2. Medical Readers' Theater: Relevance to Geriatrics Medical Education

    Science.gov (United States)

    Shapiro, Johanna; Cho, Beverly

    2011-01-01

    Medical Readers' Theater (MRT) is an innovative and simple way of helping medical students to reflect on difficult-to-discuss topics in geriatrics medical education, such as aging stereotypes, disability and loss of independence, sexuality, assisted living, relationships with adult children, and end-of-life issues. The authors describe a required…

  3. Maximizing the Potential of Internships in Gerontology and Geriatrics

    Science.gov (United States)

    Karasik, Rona J.

    2009-01-01

    Internships and similar applied opportunities have long been valued for providing students with opportunities for practical experience, career preparation, and personal growth. The need for applied experiences in gerontology and geriatrics is particularly salient. Creating and sustaining effective internship experiences, however, requires careful…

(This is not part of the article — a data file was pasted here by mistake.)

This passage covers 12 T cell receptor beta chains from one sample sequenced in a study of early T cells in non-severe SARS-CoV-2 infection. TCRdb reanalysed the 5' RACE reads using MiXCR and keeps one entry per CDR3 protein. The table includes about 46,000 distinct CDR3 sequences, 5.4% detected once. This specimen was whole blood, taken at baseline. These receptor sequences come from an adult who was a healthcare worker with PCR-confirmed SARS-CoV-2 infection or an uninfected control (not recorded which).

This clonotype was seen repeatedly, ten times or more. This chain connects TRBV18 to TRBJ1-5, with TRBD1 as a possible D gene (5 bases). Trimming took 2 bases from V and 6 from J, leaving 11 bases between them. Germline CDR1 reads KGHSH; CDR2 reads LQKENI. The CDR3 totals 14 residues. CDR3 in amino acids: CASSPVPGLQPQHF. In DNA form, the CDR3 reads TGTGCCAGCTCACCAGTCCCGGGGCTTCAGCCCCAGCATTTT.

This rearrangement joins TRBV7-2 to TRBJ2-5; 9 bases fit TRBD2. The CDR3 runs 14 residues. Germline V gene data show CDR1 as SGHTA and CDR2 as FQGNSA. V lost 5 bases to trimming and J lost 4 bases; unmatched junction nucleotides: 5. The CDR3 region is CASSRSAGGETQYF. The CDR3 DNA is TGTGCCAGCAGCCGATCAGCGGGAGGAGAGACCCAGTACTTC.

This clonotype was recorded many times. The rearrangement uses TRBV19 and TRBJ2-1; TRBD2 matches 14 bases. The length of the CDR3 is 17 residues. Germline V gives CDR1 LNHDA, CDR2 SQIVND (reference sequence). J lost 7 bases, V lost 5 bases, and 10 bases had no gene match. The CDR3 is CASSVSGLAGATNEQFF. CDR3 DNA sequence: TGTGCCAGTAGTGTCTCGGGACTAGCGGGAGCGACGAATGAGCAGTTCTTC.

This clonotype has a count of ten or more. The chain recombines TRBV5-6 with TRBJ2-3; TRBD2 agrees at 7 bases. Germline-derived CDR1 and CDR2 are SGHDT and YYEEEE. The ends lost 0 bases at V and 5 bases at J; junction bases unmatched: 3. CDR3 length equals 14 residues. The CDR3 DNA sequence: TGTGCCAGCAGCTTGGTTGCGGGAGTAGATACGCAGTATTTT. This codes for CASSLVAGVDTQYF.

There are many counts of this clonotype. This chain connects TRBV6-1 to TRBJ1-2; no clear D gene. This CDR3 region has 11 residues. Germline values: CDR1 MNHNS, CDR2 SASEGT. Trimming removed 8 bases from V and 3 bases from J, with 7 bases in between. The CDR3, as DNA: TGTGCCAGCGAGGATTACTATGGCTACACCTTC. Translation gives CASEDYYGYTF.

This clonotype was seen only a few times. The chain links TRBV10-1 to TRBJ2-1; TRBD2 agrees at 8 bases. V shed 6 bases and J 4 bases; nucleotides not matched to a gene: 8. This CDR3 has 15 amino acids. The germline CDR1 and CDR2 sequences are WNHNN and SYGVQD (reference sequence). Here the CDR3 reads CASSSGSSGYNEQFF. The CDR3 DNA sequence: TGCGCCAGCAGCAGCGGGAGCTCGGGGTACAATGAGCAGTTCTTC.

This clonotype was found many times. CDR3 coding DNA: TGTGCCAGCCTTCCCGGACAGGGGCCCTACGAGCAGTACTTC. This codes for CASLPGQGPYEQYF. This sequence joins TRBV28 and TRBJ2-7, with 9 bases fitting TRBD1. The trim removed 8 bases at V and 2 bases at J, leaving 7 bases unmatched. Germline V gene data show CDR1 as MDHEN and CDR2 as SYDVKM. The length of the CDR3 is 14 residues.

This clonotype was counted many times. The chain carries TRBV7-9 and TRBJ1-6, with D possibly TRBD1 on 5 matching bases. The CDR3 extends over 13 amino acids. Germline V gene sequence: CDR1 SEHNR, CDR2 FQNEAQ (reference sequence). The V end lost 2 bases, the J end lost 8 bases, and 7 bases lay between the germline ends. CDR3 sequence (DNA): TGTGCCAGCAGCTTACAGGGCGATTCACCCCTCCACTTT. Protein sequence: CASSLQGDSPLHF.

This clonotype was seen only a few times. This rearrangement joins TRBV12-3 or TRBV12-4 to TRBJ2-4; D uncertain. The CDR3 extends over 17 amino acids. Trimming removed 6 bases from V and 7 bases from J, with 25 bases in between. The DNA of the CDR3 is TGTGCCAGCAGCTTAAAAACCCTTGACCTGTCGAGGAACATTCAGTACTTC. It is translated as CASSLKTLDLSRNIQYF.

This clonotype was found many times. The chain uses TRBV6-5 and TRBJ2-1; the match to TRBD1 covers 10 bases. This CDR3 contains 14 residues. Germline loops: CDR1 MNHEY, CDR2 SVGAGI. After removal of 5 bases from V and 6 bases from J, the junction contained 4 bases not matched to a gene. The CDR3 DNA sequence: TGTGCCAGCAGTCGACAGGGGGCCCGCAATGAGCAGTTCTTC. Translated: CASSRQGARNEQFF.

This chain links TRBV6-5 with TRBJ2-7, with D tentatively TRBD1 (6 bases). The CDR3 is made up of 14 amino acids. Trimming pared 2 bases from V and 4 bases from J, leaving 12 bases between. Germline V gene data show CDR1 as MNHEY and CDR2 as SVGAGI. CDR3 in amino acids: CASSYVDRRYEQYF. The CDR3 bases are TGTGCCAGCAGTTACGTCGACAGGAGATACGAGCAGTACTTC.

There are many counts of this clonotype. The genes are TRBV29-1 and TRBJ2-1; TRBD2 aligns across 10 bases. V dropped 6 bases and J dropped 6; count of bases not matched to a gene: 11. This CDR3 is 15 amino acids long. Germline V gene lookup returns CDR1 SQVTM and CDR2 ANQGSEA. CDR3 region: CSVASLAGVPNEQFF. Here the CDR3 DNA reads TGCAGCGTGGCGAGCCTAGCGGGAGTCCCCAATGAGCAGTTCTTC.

4. Falls and other geriatric syndromes in Blantyre, Malawi: A ...

    African Journals Online (AJOL)

    Background: The prevalence of geriatric syndromes (falls, immobility, intellectual or memory impairment, and incontinence) is unknown in many resource-poor countries. With an aging population such knowledge is essential to develop national policies on the health and social needs of older people. The aim of this study ...

  5. Geriatric epidemiology of trauma in a hospital in Southern Colombia